Keep Your Eyes open for these upcoming Events

Check out what is happening October 27th! It's a field trip!
More Info to Come, just starting to gather info now. Plan is to rent a van and have it tote us around, stopping at Tequesta Brewing Company, Bx Beer Depot, World of Beers, Due South and do tastings at each location. Like I say, I am just starting to do the legwork now, so just save the date state.
Let me know as soon as you know you are interested so I can plan accordingly
the cost of this event will be in the range of $30-$35. Purchasing beer at the stops will not be included so that you can budget your flights or single pints for yourself. Your price will include a delicious "lining your bellies" lunch at the Serenity Garden Tea House and your transportation for the day. Timeline and More to come

Thursday, November 29, 2012

November’s Gulp got Cheesy

Florida’s weather has been absolutely gorgeous this month.  Temperatures are in the 70’s, low humidity and sunny skies.  The conditions were perfect on November 17th to get togethjojoer at Casa La Sally and make some cheese.
What you ask?
We drink wine but we don’t make cheese.   Well, you’d be Wrongo Marylou.  
Thanks to the excellent mentoring skills of Jojo Milano of Delilah’s Dairy we Gulpers can now make cheese to go with our wine. (This post is ripe for bad puns and cheesy jokes.  I will try to keep them to a minimum).  I have to apologize in advance to our loyal followers, this was a hands on class.  I didn’t get a ton of notes or even pictures.  I did get the process of making paneer cheese pretty well documented and some silly video of the mozzarella making that if it doesn’t instruct you it will make you giggle a little.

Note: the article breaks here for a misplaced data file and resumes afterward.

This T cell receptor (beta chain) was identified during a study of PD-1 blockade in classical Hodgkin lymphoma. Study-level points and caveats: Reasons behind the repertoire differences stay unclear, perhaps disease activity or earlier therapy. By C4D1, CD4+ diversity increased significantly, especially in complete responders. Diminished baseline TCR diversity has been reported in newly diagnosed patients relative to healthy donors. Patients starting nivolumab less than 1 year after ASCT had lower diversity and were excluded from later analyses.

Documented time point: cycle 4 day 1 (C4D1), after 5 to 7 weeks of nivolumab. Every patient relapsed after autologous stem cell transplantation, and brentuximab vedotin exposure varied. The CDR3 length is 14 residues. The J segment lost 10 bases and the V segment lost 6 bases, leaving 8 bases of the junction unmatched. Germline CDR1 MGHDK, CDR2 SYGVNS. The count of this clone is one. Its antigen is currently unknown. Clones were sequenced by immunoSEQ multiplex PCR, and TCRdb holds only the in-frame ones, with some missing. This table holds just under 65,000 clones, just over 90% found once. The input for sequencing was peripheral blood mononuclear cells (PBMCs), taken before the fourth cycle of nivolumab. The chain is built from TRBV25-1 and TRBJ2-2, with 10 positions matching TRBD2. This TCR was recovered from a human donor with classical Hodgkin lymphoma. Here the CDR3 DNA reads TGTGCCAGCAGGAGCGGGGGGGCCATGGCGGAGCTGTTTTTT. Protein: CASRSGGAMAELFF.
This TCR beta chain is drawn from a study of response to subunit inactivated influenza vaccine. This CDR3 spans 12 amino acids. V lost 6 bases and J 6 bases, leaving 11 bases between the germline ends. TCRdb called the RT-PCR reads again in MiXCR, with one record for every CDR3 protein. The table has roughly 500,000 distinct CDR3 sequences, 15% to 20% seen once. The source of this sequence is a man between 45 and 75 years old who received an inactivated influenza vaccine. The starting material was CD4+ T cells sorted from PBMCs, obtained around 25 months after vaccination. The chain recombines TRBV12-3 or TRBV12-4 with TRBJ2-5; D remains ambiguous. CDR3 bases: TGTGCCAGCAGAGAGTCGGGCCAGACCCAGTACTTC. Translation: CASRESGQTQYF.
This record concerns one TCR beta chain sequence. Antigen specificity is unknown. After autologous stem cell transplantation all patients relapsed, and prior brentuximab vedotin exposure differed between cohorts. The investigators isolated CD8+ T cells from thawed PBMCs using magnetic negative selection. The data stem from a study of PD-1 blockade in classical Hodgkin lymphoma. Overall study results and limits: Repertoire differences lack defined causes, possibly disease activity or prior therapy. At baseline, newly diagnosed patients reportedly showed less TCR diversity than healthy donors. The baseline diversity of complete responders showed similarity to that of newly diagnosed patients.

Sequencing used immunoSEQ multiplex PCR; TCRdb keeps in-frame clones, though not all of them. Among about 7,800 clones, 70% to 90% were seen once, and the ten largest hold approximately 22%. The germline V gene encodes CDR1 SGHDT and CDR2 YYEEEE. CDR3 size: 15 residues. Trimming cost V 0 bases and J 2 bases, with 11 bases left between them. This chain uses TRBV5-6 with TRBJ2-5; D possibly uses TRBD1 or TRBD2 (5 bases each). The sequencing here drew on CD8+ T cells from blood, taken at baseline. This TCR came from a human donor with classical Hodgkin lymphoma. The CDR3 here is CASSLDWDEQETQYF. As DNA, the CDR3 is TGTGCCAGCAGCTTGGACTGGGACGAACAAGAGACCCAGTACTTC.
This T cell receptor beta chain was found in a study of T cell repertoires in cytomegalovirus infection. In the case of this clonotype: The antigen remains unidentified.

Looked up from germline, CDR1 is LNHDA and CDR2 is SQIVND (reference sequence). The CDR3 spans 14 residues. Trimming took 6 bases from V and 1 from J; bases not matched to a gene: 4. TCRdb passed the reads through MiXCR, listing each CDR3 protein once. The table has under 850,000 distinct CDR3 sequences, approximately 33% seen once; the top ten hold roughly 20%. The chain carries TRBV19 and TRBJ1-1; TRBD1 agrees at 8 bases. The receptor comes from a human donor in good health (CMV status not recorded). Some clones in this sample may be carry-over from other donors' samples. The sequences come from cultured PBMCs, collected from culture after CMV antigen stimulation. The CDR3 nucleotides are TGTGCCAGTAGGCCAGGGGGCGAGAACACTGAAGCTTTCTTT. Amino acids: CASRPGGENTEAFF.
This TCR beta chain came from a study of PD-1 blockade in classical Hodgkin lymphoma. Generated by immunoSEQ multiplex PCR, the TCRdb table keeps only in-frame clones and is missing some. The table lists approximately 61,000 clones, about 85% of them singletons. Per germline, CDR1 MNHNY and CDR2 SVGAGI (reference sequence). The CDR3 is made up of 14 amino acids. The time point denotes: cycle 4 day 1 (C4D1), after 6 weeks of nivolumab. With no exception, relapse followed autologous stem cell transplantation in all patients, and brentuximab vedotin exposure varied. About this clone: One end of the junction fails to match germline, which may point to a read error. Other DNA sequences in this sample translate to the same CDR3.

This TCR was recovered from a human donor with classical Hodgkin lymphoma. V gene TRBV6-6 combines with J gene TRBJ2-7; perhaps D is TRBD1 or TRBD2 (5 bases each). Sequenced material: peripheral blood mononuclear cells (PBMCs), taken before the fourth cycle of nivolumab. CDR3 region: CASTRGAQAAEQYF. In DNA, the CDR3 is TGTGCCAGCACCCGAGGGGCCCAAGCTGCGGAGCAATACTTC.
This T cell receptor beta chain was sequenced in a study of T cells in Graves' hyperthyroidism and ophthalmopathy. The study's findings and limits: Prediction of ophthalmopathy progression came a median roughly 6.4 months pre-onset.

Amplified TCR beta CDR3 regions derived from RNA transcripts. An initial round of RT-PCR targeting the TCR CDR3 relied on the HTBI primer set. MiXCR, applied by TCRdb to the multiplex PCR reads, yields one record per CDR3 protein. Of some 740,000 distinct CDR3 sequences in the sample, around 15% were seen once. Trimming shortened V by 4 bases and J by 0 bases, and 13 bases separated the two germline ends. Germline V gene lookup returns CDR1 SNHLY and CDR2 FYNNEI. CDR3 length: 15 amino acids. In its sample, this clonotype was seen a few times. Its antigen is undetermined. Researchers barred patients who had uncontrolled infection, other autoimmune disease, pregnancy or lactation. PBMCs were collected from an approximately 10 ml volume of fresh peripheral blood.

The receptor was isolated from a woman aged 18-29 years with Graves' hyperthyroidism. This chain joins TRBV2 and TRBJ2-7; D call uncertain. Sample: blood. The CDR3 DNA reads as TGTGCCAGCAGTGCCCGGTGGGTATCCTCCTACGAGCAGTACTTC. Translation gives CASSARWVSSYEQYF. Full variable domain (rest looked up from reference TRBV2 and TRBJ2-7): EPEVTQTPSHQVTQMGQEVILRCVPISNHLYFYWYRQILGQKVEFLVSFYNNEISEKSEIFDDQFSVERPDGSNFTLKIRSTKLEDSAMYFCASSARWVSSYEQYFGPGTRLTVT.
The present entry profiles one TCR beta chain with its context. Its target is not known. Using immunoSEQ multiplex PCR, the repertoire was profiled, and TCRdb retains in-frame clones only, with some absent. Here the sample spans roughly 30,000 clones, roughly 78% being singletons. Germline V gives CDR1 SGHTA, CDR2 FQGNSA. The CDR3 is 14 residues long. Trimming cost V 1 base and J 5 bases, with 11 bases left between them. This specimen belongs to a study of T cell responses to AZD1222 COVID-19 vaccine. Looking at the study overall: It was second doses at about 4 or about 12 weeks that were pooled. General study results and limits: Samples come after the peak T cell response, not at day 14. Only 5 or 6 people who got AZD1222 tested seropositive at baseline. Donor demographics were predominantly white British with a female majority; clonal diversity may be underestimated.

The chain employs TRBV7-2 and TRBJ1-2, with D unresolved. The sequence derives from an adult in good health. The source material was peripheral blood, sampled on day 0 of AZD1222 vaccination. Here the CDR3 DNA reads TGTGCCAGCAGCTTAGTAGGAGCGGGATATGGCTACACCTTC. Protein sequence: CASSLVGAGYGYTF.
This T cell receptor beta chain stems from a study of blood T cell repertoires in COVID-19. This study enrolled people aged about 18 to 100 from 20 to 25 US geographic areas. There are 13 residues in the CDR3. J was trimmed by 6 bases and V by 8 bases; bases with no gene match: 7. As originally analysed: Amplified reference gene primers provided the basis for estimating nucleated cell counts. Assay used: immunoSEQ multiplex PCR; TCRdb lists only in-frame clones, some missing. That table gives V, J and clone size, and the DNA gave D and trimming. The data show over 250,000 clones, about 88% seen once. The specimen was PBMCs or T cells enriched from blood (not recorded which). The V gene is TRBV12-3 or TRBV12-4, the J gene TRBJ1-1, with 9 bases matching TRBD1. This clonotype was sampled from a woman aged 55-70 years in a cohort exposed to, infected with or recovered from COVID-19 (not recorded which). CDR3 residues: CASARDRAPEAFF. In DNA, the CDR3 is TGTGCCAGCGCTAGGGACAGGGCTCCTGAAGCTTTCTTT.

Let the cheese making begin!
We start with a few very important and serious instructions.  The most important being sanitation.  Everything must be clean and sanitized.  We made our cheese from Jojo’s fresh whole goat’s milk.  It was raw which means it hadn’t been pasteurized which means it is essentially alive.  We must treat it with respect and care.  All the pots, utensils and such should be well washed and sanitized.  Our hands must be well washed and sanitized too.  Jojo had a soapy solution with a little bleach in it for our washing needs.  One Gulper said she felt like she was prepping for surgery!
Another interesting point was because we were using raw milk our cheese would be considered vegetarian, NOT VEGAN, vegetarian.
You can use store bought milk to make this cheese but you need to make sure it isn’t ultra-homogenized.   The process changes the milk radically, removing calcium and changing the protein in a way that makes it unable to cut the cheese.  If you don’t have access to raw milk, (please see Jojo), then make sure it is only homogenized.  Organic milk can be ulta-homogenized so make sure you read the label.  Whole Foods sells one brand that would work, I think it is called 365? Jojo also mentioned Publix Greenwise milk would work too but make sure to read the label!  You could use skim or whole milk but keep in mind the butterfat is what gives the cheese more flavor.  What’s the point of going through the effort for no flavor?  Just my opinion.
Finally, while there is certainly an art to cheese making it is also a science.  Directions matter.  To get a good curd the milk needs to be at a specific temperature before adding the acid.  Rinsing is important to get rid of excess whey and makes the cheese last longer.